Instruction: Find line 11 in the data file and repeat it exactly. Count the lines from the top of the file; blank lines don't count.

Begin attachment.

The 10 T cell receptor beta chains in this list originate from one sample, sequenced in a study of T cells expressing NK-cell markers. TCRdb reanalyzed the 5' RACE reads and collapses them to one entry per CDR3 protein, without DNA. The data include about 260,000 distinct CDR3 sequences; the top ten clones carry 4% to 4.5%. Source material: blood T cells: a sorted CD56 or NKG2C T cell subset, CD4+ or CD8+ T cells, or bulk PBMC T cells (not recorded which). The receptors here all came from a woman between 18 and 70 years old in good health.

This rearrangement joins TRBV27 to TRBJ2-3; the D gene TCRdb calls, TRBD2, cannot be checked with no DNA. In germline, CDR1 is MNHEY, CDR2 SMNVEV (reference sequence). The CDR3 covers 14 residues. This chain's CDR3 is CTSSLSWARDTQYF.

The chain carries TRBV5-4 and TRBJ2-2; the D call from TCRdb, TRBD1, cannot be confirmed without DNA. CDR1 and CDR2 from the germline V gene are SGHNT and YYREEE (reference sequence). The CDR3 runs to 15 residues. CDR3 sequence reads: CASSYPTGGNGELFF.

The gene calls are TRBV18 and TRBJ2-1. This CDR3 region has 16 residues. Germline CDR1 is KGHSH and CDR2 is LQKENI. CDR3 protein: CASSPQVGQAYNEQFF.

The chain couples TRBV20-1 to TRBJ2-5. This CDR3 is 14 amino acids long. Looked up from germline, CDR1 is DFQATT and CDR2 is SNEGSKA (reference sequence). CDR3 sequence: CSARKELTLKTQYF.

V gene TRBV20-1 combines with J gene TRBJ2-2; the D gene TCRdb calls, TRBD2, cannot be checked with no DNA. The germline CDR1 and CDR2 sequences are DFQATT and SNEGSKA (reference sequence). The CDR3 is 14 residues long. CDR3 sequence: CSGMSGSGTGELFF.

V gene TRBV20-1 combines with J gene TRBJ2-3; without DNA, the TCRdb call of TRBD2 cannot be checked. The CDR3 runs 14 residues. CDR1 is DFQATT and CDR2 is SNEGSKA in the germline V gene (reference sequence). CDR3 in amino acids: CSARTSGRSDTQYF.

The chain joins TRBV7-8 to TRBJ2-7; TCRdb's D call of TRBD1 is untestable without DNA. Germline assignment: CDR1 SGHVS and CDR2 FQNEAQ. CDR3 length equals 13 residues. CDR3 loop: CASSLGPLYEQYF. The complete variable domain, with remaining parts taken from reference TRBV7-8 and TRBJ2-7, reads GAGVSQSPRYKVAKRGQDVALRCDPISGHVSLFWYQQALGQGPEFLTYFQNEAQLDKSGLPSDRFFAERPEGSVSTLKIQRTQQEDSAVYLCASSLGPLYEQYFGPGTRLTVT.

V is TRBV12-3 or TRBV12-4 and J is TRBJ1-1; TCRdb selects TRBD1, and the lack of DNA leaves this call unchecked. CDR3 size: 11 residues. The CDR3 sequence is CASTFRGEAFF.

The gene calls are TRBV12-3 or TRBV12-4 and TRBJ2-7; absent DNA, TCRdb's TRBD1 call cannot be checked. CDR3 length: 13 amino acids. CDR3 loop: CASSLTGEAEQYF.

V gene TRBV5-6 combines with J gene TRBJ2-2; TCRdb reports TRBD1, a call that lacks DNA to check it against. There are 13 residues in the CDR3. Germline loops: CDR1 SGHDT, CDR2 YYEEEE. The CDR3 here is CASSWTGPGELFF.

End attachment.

V gene TRBV5-6 combines with J gene TRBJ2-2; TCRdb reports TRBD1, a call that lacks DNA to check it against. There are 13 residues in the CDR3. Germline loops: CDR1 SGHDT, CDR2 YYEEEE. The CDR3 here is CASSWTGPGELFF.